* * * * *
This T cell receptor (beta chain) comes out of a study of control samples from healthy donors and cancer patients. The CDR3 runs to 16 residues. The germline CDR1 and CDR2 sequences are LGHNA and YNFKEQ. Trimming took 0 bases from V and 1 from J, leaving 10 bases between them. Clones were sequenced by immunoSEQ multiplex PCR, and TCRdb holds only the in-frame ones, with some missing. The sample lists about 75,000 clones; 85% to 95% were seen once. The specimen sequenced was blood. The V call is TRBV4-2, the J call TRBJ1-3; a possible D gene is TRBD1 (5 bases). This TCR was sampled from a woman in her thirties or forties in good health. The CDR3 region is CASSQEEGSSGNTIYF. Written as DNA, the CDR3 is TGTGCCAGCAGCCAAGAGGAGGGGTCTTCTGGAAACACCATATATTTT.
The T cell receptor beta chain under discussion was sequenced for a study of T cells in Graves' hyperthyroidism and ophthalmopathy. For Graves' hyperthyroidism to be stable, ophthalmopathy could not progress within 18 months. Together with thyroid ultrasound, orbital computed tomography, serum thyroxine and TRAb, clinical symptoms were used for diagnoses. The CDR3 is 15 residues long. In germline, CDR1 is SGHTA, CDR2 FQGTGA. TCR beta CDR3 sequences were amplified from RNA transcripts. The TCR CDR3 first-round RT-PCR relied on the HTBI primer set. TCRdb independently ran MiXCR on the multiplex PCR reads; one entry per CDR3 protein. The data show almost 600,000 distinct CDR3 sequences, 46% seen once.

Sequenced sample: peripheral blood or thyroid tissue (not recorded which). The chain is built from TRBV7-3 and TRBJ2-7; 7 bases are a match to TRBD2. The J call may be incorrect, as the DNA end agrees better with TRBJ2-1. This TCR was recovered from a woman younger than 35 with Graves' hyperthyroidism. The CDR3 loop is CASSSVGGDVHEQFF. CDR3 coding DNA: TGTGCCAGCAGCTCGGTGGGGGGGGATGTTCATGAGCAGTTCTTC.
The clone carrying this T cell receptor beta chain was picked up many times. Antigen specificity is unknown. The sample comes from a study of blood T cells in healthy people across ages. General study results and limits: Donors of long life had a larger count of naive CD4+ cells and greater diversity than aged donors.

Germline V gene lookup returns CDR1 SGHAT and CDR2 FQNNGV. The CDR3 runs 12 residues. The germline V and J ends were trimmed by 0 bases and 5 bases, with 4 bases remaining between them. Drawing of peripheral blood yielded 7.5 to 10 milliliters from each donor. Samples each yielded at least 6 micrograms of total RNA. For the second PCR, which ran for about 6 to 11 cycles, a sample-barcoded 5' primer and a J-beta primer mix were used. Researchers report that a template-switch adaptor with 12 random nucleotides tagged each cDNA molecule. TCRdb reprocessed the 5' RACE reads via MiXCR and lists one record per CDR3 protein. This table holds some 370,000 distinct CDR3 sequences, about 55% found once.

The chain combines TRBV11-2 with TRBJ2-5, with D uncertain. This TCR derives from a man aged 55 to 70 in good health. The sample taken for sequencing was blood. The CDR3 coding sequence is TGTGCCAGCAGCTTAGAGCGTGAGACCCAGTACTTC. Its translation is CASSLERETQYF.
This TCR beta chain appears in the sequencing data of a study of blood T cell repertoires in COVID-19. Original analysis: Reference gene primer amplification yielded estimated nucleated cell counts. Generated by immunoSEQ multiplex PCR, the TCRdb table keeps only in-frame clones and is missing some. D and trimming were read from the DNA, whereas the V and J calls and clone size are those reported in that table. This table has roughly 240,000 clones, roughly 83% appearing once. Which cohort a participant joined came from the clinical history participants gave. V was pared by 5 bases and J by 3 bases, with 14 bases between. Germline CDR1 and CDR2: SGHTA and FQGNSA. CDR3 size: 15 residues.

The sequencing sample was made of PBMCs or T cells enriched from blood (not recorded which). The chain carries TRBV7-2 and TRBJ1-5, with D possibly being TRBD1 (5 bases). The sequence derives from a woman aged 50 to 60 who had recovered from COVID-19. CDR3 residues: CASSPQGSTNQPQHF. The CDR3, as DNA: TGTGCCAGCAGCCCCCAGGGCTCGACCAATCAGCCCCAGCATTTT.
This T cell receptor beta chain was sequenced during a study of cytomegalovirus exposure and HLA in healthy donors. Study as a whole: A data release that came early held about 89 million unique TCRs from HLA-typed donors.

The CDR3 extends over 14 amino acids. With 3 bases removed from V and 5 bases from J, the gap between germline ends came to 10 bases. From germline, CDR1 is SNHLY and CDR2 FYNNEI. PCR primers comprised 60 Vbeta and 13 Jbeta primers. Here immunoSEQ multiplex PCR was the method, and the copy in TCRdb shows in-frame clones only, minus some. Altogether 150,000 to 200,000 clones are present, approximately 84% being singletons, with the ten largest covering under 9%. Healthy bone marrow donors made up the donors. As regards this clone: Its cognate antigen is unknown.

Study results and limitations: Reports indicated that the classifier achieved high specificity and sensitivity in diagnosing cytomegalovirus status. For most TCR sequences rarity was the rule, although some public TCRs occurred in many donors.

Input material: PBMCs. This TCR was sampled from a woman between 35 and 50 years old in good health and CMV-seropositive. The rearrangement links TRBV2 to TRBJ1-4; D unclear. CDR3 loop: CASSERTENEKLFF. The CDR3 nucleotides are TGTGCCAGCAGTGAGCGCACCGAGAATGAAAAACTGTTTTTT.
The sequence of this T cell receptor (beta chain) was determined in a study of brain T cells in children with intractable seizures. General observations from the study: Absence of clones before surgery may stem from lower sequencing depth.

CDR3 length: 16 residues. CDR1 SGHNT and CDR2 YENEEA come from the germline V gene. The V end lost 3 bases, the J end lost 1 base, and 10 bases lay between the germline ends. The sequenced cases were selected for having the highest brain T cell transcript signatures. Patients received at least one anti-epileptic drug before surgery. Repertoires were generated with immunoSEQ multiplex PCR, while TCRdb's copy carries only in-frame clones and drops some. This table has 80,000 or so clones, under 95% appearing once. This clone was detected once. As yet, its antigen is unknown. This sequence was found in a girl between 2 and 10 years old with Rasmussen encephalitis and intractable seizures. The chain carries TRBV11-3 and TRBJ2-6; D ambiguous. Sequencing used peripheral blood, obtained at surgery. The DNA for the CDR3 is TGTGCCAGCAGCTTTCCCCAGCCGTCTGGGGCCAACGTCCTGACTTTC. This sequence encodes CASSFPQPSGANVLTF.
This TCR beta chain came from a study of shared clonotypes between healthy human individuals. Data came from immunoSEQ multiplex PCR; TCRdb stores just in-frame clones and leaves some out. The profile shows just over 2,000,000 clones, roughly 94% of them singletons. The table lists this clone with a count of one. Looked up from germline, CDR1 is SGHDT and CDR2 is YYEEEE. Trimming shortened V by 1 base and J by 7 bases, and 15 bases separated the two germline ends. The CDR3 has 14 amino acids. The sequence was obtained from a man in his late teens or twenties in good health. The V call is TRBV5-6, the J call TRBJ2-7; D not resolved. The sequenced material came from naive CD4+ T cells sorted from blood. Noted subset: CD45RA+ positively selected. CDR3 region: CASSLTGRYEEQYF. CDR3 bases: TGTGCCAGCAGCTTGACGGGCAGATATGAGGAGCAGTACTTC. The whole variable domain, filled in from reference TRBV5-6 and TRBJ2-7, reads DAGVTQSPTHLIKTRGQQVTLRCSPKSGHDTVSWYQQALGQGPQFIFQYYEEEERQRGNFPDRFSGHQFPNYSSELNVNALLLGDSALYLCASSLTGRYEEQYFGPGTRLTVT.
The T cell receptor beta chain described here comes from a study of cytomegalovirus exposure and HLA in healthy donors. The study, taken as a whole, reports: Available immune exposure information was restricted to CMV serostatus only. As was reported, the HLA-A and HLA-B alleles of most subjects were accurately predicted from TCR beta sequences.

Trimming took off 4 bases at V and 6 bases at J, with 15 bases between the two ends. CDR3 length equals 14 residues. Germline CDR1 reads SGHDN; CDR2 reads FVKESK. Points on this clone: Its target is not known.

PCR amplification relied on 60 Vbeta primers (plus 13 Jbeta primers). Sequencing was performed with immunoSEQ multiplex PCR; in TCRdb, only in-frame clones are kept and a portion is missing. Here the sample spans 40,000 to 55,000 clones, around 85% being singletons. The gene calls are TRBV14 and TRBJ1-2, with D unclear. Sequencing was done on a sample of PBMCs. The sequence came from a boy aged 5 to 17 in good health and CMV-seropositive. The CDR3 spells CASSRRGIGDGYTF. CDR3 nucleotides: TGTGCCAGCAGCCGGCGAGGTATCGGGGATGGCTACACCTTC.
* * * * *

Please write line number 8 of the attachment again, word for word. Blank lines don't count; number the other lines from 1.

The sequencing sample was made of PBMCs or T cells enriched from blood (not recorded which). The chain carries TRBV7-2 and TRBJ1-5, with D possibly being TRBD1 (5 bases). The sequence derives from a woman aged 50 to 60 who had recovered from COVID-19. CDR3 residues: CASSPQGSTNQPQHF. The CDR3, as DNA: TGTGCCAGCAGCCCCCAGGGCTCGACCAATCAGCCCCAGCATTTT.